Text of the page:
But DNR budgets are largely driven by hunting fees. Some accuse states of deliberately keeping mum about CWD risks to keep dollars flowing in.

As deer hunters go afield this season they are more worried about where deer are hiding than prions. Creutzfeldt-Jakob disease, prion disease in humans, has a distinctively long incubation period and the infection source is often never known.

But food pantries in Lincoln, Nebraska are starting to refuse venison donations from the scores of hunters who can't or won't eat what they kill.[10] Their disclaimer to Don't ask/ Don't tell? Don't eat.

1 "State stops culling herds of deer, elk" Rocky Mountain News, March 29, 2006

2 "Deer hunting rules may change in CWD zone" AP, June 29, 2006

3 Oct;58(10):1673-8

4 Morbidity and Mortality Weekly Report (MMWR)

Feb 21, 2003 / 52(07);125-127

5 "Prions in Skeletal Muscles of Deer with Chronic Wasting Disease"

6 "Infectious Prions in the Saliva and Blood of Deer with Chronic Wasting Disease"

7 "CSU pinpoints spread of CWD Research shows blood, saliva can transmit disease"

The Fort Collins Coloradoan, Oct 6 2006

8 Capital Times Nov 18, 2006

9 North Forty News & Fossil Creek Current Nov 2 2006

10 Beatrice Daily Sun Nov 15, 2006

Ends


© Scoop Media

 
 
 
Parliament Headlines | Politics Headlines | Regional Headlines

Gordon Campbell: On What We Could Do For Hong Kong, If Only We Dared

There has been something repulsive about PM Jacinda Ardern’s assurances that our joint 5 Eyes criticism of China’s actions over Hong Kong – and China’s harsh reaction – are all well understood on both sides. According to Ardern, it has been a case of us saying the sort of things we’ve said before, them acknowledging our need to do so, and then them responding much as we would expect them to do. All neat and tidy. Frankly, if all of this is merely virtue signalling on our part, and huffy declarations of independence on their part, then what’s the point of this diplomatic dance..? More>>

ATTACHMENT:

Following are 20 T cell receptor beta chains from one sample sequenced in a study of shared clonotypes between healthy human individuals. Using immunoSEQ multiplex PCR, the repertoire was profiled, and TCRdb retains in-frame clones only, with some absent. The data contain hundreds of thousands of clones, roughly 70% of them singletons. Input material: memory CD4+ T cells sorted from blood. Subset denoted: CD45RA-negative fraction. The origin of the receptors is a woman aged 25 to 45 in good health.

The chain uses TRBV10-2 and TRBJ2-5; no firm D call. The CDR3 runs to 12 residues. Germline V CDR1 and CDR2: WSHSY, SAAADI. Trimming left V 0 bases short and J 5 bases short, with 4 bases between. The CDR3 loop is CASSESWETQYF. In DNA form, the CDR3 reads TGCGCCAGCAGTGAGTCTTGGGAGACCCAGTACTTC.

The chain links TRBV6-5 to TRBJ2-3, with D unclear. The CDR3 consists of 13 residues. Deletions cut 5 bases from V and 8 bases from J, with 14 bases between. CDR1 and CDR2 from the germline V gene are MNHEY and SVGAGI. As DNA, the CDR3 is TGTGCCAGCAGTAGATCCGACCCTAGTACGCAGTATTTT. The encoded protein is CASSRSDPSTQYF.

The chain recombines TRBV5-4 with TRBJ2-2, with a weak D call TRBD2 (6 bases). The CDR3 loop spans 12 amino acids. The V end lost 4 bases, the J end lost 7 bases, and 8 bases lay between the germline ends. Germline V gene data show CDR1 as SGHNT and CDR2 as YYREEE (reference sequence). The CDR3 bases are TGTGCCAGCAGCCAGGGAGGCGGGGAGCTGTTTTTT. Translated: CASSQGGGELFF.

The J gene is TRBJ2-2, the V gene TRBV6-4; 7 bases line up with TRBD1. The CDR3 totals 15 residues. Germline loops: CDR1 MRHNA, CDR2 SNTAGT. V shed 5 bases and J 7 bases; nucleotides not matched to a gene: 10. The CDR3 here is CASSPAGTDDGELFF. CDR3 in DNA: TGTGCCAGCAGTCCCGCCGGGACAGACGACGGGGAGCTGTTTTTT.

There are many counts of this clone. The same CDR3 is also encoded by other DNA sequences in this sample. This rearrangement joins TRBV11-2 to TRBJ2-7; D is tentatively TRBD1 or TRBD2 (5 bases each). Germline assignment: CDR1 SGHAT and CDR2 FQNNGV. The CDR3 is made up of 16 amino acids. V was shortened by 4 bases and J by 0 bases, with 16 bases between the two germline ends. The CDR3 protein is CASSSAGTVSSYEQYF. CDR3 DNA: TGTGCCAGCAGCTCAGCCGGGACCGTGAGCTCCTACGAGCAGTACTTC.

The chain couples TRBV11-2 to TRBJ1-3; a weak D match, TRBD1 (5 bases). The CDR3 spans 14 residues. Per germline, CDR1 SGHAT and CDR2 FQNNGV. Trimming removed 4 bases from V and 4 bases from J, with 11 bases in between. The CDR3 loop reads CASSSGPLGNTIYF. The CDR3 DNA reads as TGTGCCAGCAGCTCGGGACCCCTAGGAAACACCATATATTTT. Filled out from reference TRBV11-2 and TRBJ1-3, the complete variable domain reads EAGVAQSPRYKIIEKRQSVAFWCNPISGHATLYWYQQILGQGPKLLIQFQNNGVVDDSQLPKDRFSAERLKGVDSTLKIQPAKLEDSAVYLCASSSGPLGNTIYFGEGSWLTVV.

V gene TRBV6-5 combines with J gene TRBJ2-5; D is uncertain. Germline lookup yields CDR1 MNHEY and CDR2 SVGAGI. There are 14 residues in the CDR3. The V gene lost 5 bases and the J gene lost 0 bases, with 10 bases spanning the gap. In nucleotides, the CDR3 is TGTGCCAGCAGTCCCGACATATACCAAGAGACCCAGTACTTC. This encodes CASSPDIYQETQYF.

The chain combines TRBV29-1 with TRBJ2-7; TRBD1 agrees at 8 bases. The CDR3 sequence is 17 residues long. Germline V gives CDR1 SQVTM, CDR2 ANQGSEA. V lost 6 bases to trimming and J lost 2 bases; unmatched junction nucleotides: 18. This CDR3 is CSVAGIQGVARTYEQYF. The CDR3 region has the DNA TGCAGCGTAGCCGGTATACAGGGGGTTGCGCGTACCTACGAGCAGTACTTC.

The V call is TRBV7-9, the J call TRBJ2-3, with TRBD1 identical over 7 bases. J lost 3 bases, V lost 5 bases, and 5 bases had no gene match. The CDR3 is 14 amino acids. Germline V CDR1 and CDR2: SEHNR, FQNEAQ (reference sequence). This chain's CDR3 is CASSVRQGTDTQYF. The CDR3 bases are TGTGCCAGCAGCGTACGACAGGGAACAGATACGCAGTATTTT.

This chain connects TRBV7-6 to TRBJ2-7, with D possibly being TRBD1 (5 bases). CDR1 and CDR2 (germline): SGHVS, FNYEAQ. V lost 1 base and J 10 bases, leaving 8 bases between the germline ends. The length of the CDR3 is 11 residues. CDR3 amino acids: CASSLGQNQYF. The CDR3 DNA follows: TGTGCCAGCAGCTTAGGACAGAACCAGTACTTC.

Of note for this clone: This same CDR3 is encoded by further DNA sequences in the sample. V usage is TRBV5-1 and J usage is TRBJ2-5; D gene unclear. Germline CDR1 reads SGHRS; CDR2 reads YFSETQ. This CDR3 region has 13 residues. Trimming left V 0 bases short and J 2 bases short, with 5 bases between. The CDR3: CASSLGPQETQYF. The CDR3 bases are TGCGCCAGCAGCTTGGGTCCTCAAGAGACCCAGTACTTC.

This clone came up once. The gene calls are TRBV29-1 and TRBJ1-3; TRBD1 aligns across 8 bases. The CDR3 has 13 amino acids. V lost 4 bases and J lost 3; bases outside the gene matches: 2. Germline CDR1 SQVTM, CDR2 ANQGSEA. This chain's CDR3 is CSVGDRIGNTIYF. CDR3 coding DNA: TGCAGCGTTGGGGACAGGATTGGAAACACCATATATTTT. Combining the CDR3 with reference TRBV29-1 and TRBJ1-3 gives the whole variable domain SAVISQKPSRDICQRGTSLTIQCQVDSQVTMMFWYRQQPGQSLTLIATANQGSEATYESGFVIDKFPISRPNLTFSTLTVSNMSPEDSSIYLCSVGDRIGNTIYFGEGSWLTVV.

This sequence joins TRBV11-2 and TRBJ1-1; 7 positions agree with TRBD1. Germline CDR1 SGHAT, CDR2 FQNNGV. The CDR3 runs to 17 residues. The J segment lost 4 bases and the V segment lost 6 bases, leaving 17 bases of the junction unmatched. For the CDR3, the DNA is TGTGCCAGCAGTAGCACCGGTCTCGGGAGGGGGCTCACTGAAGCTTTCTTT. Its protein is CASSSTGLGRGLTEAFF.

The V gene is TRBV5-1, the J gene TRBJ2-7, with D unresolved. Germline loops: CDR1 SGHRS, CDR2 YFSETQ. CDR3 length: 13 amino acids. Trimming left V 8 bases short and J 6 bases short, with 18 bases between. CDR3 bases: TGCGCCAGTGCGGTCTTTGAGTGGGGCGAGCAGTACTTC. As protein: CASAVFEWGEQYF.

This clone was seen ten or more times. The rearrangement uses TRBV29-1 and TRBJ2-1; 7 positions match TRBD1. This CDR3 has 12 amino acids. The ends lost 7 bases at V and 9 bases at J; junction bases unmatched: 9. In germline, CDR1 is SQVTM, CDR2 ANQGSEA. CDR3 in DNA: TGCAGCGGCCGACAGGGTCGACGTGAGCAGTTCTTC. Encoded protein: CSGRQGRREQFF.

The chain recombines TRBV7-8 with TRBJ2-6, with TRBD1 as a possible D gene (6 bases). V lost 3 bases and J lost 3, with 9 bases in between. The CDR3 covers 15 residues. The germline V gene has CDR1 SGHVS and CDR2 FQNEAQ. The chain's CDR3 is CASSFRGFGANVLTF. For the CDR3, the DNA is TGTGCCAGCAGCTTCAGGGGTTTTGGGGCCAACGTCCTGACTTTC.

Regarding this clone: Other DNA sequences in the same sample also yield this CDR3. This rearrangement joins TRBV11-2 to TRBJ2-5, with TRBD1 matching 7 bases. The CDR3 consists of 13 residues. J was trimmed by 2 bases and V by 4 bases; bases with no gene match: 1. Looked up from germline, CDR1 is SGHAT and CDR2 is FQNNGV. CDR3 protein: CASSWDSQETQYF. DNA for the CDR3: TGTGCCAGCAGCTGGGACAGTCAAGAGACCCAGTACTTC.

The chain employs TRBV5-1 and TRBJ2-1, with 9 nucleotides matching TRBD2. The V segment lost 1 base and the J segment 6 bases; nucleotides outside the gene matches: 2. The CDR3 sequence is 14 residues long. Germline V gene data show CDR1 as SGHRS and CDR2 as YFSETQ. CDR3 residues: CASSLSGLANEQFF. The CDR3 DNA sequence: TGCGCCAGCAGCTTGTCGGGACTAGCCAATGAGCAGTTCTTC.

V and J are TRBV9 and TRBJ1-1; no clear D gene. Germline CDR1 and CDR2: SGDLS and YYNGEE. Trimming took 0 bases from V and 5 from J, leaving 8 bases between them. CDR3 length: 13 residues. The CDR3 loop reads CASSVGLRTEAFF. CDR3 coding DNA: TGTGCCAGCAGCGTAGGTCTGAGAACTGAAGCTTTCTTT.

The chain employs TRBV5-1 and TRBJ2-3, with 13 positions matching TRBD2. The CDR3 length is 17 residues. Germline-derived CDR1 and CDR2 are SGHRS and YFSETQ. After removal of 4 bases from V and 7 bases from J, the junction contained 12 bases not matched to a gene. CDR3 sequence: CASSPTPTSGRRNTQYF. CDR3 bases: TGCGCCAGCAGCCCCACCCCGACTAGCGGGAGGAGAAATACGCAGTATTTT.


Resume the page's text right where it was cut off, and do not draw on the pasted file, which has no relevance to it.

Grant Robertson: Government To Review Housing Settings

New Zealand’s stronger-than-expected economic performance has flowed through to housing demand, so the Government will review housing settings to improve access to the market, the Finance Minister Grant Robertson announced today. “Our focus More>>

ALSO:

Law Commission: Recommends New DNA Laws For Criminal Investigations

Te Aka Matua o te Ture | Law Commission today released a report that recommends a new, comprehensive regime to control how DNA is obtained, used and retained for criminal investigations. The report has revealed significant gaps in the operation ... More>>

ALSO:

National: Leader’s Speech At Annual General Meeting

Good morning delegates. It’s an absolute privilege to be speaking as your leader. I’d like to acknowledge the party president, regional chairs, board members, National Party staff, our MPs, our candidates, and most importantly, you – the delegates, ... More>>

ALSO:


Economy: Crown Accounts Reflect Govt’s Careful Economic Management

The better-than-expected Crown accounts released today show the Government’s careful management of the COVID-19 health crisis was the right approach to support the economy. As expected, the Crown accounts for the year to June 2020 show the operating balance ... More>>

ALSO:

Green Party: Announce Portfolio Reshuffle With Talented And Energised Caucus Team

“The Green Party caucus offers a breadth of talent and energy to the Parliament this term. In ten MPs you have a small business owner, a human rights lawyer, an academic, a climate negotiator, a transport planner, and so much more”, Green Party ... More>>

ALSO:

APEC: New Zealand Ready To Host Virtually

Prime Minister Jacinda Ardern took over the leadership of APEC earlier today, when she joined leaders from the 21 APEC economies virtually for the forum’s final 2020 meeting. “We look forward to hosting a fully virtual APEC 2021 next year. While ... More>>

ALSO:

 
 
 
 
 
 

LATEST HEADLINES

  • PARLIAMENT
  • POLITICS
  • REGIONAL
 
 

InfoPages News Channels